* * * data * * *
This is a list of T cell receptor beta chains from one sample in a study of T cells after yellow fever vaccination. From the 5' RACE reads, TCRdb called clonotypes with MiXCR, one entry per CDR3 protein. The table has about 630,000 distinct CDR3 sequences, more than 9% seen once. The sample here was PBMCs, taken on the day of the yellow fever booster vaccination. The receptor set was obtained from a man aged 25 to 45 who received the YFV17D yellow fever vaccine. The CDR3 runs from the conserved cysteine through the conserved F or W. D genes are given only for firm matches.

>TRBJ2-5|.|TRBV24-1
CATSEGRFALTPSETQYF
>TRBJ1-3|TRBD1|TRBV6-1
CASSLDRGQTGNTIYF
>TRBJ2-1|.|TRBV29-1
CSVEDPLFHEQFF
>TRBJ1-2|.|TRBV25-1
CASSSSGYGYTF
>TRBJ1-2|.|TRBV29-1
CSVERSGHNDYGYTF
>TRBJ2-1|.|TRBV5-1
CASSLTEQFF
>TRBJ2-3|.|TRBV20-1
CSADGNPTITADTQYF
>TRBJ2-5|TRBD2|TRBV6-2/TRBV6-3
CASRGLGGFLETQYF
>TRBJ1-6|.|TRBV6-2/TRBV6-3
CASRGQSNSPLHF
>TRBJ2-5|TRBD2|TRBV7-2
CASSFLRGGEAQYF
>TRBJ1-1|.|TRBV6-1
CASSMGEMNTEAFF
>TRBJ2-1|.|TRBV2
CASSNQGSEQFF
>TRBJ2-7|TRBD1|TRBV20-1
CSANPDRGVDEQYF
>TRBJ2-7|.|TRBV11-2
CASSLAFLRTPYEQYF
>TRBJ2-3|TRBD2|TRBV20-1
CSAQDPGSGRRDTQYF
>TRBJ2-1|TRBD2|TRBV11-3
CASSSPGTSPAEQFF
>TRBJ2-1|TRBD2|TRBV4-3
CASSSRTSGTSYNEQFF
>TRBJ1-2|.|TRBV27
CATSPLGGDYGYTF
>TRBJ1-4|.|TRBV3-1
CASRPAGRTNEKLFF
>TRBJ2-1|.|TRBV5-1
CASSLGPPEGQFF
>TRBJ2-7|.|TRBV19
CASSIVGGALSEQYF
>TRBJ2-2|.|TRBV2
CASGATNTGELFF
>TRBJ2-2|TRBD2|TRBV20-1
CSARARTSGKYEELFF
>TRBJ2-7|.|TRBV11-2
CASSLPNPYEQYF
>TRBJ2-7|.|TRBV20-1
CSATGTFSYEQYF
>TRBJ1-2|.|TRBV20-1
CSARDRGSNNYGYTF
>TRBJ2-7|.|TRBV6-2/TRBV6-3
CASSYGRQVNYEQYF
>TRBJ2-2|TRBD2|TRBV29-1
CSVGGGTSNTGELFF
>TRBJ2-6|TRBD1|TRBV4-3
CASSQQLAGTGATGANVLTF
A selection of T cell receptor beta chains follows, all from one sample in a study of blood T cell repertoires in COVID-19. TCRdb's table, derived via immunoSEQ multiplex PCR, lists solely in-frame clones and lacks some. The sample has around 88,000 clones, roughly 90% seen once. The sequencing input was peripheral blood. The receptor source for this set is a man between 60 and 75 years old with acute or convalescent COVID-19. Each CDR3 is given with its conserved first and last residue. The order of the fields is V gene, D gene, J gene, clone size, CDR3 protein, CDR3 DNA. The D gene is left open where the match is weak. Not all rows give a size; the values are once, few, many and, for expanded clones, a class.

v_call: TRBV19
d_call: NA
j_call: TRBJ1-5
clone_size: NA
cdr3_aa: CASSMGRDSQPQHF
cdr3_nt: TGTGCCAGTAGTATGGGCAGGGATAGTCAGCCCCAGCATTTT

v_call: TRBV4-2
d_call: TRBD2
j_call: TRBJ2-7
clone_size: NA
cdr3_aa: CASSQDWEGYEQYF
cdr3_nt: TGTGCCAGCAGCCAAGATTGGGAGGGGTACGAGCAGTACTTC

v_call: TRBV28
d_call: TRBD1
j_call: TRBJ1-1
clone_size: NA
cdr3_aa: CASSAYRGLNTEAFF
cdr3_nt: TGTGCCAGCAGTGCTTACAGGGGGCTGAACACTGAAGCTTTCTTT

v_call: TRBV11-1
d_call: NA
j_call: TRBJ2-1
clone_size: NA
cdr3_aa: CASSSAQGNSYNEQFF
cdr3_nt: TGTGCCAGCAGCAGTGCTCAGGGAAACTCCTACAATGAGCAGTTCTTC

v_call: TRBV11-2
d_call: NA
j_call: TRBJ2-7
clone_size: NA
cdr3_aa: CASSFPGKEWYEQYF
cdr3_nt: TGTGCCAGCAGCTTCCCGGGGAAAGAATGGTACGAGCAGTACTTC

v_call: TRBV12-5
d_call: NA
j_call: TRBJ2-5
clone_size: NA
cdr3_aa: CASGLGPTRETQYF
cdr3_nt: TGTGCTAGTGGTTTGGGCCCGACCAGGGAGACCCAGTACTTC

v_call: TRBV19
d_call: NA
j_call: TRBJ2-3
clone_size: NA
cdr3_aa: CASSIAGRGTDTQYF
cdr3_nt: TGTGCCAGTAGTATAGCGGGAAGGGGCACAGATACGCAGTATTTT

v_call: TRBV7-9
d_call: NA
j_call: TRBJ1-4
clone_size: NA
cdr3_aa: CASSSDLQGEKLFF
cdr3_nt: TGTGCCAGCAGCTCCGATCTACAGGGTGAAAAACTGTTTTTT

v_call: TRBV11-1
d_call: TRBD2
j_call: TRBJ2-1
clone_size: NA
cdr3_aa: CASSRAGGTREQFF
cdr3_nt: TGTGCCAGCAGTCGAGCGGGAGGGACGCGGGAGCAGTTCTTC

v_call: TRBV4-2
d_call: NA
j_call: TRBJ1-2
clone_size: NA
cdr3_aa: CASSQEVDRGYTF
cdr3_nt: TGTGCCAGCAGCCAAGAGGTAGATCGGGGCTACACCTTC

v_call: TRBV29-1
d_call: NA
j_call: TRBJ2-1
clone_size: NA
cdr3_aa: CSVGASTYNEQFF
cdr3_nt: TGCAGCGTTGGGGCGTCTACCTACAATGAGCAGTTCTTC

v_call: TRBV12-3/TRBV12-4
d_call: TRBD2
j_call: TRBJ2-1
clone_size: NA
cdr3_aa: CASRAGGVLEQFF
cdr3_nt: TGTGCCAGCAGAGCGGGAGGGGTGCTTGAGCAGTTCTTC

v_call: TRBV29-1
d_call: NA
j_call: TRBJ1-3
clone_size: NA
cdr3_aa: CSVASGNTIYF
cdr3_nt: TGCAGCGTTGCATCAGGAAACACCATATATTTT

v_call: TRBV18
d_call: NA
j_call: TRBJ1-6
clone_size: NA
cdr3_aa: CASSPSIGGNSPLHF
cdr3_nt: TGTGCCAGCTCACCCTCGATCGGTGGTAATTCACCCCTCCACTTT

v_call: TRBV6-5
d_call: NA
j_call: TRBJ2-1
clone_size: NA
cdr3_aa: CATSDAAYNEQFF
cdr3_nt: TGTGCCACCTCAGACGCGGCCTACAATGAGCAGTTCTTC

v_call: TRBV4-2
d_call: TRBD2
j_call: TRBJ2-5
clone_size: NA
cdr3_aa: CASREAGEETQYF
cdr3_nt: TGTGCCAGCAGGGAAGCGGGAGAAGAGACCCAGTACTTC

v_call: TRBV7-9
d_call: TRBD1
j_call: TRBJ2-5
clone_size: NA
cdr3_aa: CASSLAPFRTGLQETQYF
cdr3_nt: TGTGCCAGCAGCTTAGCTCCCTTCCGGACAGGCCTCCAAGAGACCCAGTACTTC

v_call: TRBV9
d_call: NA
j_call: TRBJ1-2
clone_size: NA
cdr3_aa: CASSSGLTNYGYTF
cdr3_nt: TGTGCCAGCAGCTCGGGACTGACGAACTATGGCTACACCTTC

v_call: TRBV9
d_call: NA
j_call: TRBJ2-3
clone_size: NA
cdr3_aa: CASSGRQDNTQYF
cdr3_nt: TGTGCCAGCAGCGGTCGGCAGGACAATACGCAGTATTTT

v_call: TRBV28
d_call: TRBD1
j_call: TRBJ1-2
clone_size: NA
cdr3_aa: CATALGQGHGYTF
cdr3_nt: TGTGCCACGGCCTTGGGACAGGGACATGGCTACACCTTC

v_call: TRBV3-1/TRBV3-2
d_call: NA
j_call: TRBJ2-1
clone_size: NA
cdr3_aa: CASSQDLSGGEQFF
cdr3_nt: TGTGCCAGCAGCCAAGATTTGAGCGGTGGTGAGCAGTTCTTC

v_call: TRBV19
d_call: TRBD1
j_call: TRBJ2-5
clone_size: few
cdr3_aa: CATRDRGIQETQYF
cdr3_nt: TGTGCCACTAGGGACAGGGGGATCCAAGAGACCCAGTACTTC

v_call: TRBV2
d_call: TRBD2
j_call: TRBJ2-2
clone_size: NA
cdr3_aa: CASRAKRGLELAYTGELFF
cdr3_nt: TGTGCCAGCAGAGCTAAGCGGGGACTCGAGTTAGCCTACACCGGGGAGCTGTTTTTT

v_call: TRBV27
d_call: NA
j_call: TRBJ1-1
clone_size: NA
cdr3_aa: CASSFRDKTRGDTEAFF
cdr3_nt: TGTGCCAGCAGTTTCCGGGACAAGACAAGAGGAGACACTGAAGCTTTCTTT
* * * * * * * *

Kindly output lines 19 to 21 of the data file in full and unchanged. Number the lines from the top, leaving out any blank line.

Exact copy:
CASRGQSNSPLHF
>TRBJ2-5|TRBD2|TRBV7-2
CASSFLRGGEAQYF